Perhaps the best episode of the series, the one that houses its soul, is from season 7. The episode was called "And the Doorknobs Shined Like Diamonds," and it had very little to do with George. Louise hears that the building she grew up in has been condemned and is scheduled to be demolished. She pays her old apartment a visit and the scriptwriter (show creator) Michael G. Moye has her find a cute little kitten to which she tells her reminiscences. These take the guise of flashbacks where a younger actress plays Louise. We discover Louise had a sister, and also meet her mother, a tough woman who wasn't below beating Louise's ass when she got caught sneaking back into the house late at night. The floorboards always creaked, causing her to get caught. Louise discovers this feature is still present.

Louise tells the kitty that when she was young, she and her sister would imagine the cheap plastic doorknobs on their bedroom door were diamonds, and someday she was going to take them and use them to buy the things she wanted. After a few more flashbacks, including one on her wedding day, George shows up to collect her from the apartment. He tells her that the building may be disappearing, but her memories never will. They both leave together, and as they do, the camera closes in on the cheap plastic bedroom doorknobs Louise mentioned earlier. Then we see the door open, and Louise's hand reaches in to remove the doorknobs to take with her. [Ed. Note: I misremembered this particular event--she takes the doorknobs but the close-up is on the empty doorknob hole afterwards.]

It was such a symbolic gesture, not just of the show's overall theme but of our experiences in general. Everything from your hood shapes you; no matter where you go, you're taking it with you--good and bad. When you move on up, whatever you had on the ground floor gets in the elevator with you. It was the defining moment in the show, and I like to think that it was partially why Isabel Sanford won the Best Comedy Actress Emmy that year, the first Black woman to do so. The Jeffersons was far from perfect, but I'll always be indebted to it for giving me the idea that my skin color didn't have to hinder my desire to succeed.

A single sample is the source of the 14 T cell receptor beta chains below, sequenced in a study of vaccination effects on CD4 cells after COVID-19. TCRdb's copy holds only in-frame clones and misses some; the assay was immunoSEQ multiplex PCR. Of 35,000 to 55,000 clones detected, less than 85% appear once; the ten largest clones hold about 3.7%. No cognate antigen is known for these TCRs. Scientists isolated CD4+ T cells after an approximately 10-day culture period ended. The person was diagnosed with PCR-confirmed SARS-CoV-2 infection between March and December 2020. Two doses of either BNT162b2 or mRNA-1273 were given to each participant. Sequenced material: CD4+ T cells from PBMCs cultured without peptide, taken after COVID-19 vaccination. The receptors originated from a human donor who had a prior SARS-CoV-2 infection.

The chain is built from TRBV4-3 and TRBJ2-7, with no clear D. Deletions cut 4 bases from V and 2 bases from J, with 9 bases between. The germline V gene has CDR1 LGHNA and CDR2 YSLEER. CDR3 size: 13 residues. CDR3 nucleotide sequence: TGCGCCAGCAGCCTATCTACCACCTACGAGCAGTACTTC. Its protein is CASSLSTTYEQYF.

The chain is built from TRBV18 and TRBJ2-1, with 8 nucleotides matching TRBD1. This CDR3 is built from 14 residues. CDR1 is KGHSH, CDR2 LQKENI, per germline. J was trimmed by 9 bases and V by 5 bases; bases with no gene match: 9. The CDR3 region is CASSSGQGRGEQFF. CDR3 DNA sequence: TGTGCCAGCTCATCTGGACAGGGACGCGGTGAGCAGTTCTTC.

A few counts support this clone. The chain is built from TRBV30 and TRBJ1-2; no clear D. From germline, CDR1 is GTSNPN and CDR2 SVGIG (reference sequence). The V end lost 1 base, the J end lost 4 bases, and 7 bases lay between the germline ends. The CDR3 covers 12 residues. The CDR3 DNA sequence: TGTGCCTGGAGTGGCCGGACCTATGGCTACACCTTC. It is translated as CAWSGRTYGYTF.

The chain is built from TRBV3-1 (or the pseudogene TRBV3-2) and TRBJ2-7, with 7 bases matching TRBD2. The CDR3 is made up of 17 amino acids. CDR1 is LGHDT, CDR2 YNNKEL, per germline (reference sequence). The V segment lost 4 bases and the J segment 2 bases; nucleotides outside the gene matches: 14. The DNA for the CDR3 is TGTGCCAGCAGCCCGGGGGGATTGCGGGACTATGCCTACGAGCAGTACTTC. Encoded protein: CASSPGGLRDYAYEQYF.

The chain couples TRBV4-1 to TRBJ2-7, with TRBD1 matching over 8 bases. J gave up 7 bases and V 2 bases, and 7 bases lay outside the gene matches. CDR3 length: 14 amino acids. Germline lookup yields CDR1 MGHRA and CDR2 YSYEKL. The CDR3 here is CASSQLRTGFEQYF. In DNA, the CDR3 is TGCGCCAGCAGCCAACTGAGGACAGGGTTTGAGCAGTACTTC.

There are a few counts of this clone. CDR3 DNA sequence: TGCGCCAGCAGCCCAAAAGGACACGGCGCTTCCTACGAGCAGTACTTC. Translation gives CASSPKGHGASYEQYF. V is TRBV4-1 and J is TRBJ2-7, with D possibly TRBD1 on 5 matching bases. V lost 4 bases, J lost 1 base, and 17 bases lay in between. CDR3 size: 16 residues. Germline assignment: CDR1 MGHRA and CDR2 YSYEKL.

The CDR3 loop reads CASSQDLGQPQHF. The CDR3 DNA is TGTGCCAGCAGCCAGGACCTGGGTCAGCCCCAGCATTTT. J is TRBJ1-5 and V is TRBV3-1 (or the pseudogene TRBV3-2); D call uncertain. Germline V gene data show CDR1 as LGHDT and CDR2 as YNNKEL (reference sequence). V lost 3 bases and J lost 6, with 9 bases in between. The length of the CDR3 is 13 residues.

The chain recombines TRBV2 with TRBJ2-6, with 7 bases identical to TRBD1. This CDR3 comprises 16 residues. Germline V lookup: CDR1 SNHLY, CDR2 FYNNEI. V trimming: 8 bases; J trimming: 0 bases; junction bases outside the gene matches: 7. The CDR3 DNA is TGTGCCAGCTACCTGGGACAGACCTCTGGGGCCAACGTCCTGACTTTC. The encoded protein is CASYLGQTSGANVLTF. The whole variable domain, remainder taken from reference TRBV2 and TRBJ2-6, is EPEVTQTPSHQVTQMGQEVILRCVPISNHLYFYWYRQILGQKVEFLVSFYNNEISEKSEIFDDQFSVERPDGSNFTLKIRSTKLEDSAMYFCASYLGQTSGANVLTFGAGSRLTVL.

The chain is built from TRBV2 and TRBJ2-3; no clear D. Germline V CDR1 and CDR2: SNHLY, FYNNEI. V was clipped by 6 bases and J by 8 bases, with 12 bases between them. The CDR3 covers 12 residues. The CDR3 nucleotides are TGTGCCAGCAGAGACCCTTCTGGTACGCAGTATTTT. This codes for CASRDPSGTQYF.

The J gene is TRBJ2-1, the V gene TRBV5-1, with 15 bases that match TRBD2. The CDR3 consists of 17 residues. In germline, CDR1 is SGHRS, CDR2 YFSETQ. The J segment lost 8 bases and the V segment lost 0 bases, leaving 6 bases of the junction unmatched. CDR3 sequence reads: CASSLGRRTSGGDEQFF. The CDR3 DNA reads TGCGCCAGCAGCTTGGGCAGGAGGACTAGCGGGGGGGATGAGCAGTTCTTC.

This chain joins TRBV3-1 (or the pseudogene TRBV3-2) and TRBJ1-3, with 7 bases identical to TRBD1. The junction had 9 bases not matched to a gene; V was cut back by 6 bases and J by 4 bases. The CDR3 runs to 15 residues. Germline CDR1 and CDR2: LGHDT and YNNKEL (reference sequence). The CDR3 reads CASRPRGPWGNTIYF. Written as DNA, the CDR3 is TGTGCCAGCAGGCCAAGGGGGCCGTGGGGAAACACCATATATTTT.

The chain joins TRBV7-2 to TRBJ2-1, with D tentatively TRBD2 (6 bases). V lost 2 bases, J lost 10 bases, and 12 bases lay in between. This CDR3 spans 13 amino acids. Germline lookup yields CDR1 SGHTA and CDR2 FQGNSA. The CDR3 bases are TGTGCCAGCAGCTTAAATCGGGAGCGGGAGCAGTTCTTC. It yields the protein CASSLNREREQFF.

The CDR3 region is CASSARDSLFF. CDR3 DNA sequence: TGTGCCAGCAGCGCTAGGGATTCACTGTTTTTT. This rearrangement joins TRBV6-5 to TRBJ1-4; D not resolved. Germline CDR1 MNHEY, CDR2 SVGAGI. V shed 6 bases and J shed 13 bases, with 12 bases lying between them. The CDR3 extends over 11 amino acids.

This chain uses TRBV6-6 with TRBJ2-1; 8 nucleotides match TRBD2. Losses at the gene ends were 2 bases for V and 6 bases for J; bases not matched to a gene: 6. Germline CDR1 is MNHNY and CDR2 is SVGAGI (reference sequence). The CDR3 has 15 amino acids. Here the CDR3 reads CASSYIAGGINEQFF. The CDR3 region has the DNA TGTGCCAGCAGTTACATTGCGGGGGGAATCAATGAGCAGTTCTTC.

Your homework assignment:

Think about someone who inspired you. Call that person, if you can, and thank them. Warning: They might ask for compensation.


Anonymous said...

I was moved to tears by this post, and I love the homework.

Well done!

odienator said...

Thanks, Rick. This is the one that got to me too. And yeah, I did my own homework, hence the "they may ask for compensation" warning!

Anonymous said...

I wish I could tell the late Mike Evans this: Lionel Jefferson was my inspiration. My father was basically Archie Bunker (we watched "All in the Family" in my house, but he liked it because he thought Archie was speaking the truth!). Lionel's sly showdowns with Archie (especially the insults that went right over Archie's head) embodied my dream of dealing with my dad. Instead of the screaming fights we had about every issue of the day (Vietnam, civil rights, gun control, feminism, the "sexual revolution")... beginning when I was about, oh, 11. I wished I could be as cool and funny and together as Lionel, and not let dad/Archie get to me. To this day I feel some part of me (part of the best part) is Lionel Jefferson.

odienator said...

Jim, I always thought Lionel got the best of Archie, moreso than Meathead. Meathead and Gloria always got too emotional, presumably because Archie was directly related to them.

Mike Evans, I neglected to mention above, was one of the creators of Good Times, along with Cooley High writer Eric Monte.

Anonymous said...

Odie - that was great - well done.

Can't say anymore than that.

Anonymous said...


A website management question: If I come to Big Media Vandalism directly all I get is the latest post in the Black History Mumf Series, as opposed to a long page with all of February's posts on it. For the long page I have to click on the February 2008 link on the right hand side. I was wondering if you'd consider putting all the BHM posts on the front page.


Anonymous said...

Great post! And we're certainly on the same page for picking the best episode of that series. Funny, I even brought it up in a class recently while discussing how our culture depicts the rise to success.

Another great episode from the series that developed George's "back story" was from Season 6, "The First Store," a flashback to George attempting to get a business loan to set up his first store amidst the riots resulting from Martin Luther King's assassination. The flashback sequence portrays George torn between kissing up to a condescending white banker to get the loan he needs to finally set up his own business, and his anger over the way the world is set up to squelch his audacity of trying to become independent. It was done quite well, and even provided reasons for the way George would handle Archie Bunker within the chronology of the character, besides showing us the difficult steps of attaining the American dream for this character.